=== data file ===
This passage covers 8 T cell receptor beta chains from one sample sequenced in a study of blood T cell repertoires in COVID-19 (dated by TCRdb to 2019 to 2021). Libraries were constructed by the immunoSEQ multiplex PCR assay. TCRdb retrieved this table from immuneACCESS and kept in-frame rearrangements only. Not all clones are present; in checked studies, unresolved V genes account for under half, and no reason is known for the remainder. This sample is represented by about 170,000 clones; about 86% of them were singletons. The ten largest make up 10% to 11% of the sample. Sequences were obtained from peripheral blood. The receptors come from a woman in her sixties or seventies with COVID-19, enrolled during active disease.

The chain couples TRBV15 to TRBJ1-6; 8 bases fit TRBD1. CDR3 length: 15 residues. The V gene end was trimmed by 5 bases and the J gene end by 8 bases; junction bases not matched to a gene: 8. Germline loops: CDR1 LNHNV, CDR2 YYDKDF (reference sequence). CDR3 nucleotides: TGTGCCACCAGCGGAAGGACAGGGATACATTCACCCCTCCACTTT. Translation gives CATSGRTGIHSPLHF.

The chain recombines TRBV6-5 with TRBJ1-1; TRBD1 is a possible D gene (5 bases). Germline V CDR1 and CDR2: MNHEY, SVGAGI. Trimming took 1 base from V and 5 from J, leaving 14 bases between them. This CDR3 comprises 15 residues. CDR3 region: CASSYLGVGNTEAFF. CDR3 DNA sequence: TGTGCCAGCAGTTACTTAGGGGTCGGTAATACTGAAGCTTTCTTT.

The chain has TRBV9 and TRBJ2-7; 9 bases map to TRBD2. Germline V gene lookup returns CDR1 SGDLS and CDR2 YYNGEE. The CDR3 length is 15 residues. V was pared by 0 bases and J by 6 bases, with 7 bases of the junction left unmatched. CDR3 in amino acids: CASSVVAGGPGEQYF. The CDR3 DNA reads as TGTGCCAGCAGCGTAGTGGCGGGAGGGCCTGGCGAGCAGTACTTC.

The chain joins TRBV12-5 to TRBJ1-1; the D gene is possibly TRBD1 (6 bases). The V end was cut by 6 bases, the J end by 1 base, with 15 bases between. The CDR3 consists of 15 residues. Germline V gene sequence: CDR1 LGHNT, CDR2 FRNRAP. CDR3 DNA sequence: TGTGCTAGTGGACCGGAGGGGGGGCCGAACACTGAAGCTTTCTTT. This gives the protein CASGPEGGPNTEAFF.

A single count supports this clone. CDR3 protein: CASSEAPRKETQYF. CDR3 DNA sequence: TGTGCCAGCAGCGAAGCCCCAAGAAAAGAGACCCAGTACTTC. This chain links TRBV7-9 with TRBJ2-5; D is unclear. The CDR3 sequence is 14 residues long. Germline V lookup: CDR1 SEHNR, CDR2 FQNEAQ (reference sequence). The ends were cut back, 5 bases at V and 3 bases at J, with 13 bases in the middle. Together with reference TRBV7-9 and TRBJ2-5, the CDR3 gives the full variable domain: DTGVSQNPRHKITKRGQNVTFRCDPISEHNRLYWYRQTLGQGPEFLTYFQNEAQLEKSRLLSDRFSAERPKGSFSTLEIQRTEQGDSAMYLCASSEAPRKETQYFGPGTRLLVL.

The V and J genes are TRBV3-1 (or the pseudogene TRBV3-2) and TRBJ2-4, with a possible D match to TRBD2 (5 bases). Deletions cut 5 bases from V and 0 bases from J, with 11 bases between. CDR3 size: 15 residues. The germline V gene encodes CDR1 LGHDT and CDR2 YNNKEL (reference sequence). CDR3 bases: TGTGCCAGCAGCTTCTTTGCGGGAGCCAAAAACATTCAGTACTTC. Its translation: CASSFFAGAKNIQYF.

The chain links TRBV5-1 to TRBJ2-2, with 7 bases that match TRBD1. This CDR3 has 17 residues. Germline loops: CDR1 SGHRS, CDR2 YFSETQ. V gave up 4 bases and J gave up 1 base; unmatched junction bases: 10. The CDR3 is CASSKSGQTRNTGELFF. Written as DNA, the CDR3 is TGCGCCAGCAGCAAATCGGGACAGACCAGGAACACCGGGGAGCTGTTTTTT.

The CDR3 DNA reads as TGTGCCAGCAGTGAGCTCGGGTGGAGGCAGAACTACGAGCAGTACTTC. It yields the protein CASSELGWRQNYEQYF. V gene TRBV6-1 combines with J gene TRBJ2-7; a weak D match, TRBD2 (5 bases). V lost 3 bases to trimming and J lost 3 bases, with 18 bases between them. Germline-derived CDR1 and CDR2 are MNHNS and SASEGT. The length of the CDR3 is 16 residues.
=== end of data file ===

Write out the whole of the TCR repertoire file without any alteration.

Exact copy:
This passage covers 8 T cell receptor beta chains from one sample sequenced in a study of blood T cell repertoires in COVID-19 (dated by TCRdb to 2019 to 2021). Libraries were constructed by the immunoSEQ multiplex PCR assay. TCRdb retrieved this table from immuneACCESS and kept in-frame rearrangements only. Not all clones are present; in checked studies, unresolved V genes account for under half, and no reason is known for the remainder. This sample is represented by about 170,000 clones; about 86% of them were singletons. The ten largest make up 10% to 11% of the sample. Sequences were obtained from peripheral blood. The receptors come from a woman in her sixties or seventies with COVID-19, enrolled during active disease.

The chain couples TRBV15 to TRBJ1-6; 8 bases fit TRBD1. CDR3 length: 15 residues. The V gene end was trimmed by 5 bases and the J gene end by 8 bases; junction bases not matched to a gene: 8. Germline loops: CDR1 LNHNV, CDR2 YYDKDF (reference sequence). CDR3 nucleotides: TGTGCCACCAGCGGAAGGACAGGGATACATTCACCCCTCCACTTT. Translation gives CATSGRTGIHSPLHF.

The chain recombines TRBV6-5 with TRBJ1-1; TRBD1 is a possible D gene (5 bases). Germline V CDR1 and CDR2: MNHEY, SVGAGI. Trimming took 1 base from V and 5 from J, leaving 14 bases between them. This CDR3 comprises 15 residues. CDR3 region: CASSYLGVGNTEAFF. CDR3 DNA sequence: TGTGCCAGCAGTTACTTAGGGGTCGGTAATACTGAAGCTTTCTTT.

The chain has TRBV9 and TRBJ2-7; 9 bases map to TRBD2. Germline V gene lookup returns CDR1 SGDLS and CDR2 YYNGEE. The CDR3 length is 15 residues. V was pared by 0 bases and J by 6 bases, with 7 bases of the junction left unmatched. CDR3 in amino acids: CASSVVAGGPGEQYF. The CDR3 DNA reads as TGTGCCAGCAGCGTAGTGGCGGGAGGGCCTGGCGAGCAGTACTTC.

The chain joins TRBV12-5 to TRBJ1-1; the D gene is possibly TRBD1 (6 bases). The V end was cut by 6 bases, the J end by 1 base, with 15 bases between. The CDR3 consists of 15 residues. Germline V gene sequence: CDR1 LGHNT, CDR2 FRNRAP. CDR3 DNA sequence: TGTGCTAGTGGACCGGAGGGGGGGCCGAACACTGAAGCTTTCTTT. This gives the protein CASGPEGGPNTEAFF.

A single count supports this clone. CDR3 protein: CASSEAPRKETQYF. CDR3 DNA sequence: TGTGCCAGCAGCGAAGCCCCAAGAAAAGAGACCCAGTACTTC. This chain links TRBV7-9 with TRBJ2-5; D is unclear. The CDR3 sequence is 14 residues long. Germline V lookup: CDR1 SEHNR, CDR2 FQNEAQ (reference sequence). The ends were cut back, 5 bases at V and 3 bases at J, with 13 bases in the middle. Together with reference TRBV7-9 and TRBJ2-5, the CDR3 gives the full variable domain: DTGVSQNPRHKITKRGQNVTFRCDPISEHNRLYWYRQTLGQGPEFLTYFQNEAQLEKSRLLSDRFSAERPKGSFSTLEIQRTEQGDSAMYLCASSEAPRKETQYFGPGTRLLVL.

The V and J genes are TRBV3-1 (or the pseudogene TRBV3-2) and TRBJ2-4, with a possible D match to TRBD2 (5 bases). Deletions cut 5 bases from V and 0 bases from J, with 11 bases between. CDR3 size: 15 residues. The germline V gene encodes CDR1 LGHDT and CDR2 YNNKEL (reference sequence). CDR3 bases: TGTGCCAGCAGCTTCTTTGCGGGAGCCAAAAACATTCAGTACTTC. Its translation: CASSFFAGAKNIQYF.

The chain links TRBV5-1 to TRBJ2-2, with 7 bases that match TRBD1. This CDR3 has 17 residues. Germline loops: CDR1 SGHRS, CDR2 YFSETQ. V gave up 4 bases and J gave up 1 base; unmatched junction bases: 10. The CDR3 is CASSKSGQTRNTGELFF. Written as DNA, the CDR3 is TGCGCCAGCAGCAAATCGGGACAGACCAGGAACACCGGGGAGCTGTTTTTT.

The CDR3 DNA reads as TGTGCCAGCAGTGAGCTCGGGTGGAGGCAGAACTACGAGCAGTACTTC. It yields the protein CASSELGWRQNYEQYF. V gene TRBV6-1 combines with J gene TRBJ2-7; a weak D match, TRBD2 (5 bases). V lost 3 bases to trimming and J lost 3 bases, with 18 bases between them. Germline-derived CDR1 and CDR2 are MNHNS and SASEGT. The length of the CDR3 is 16 residues.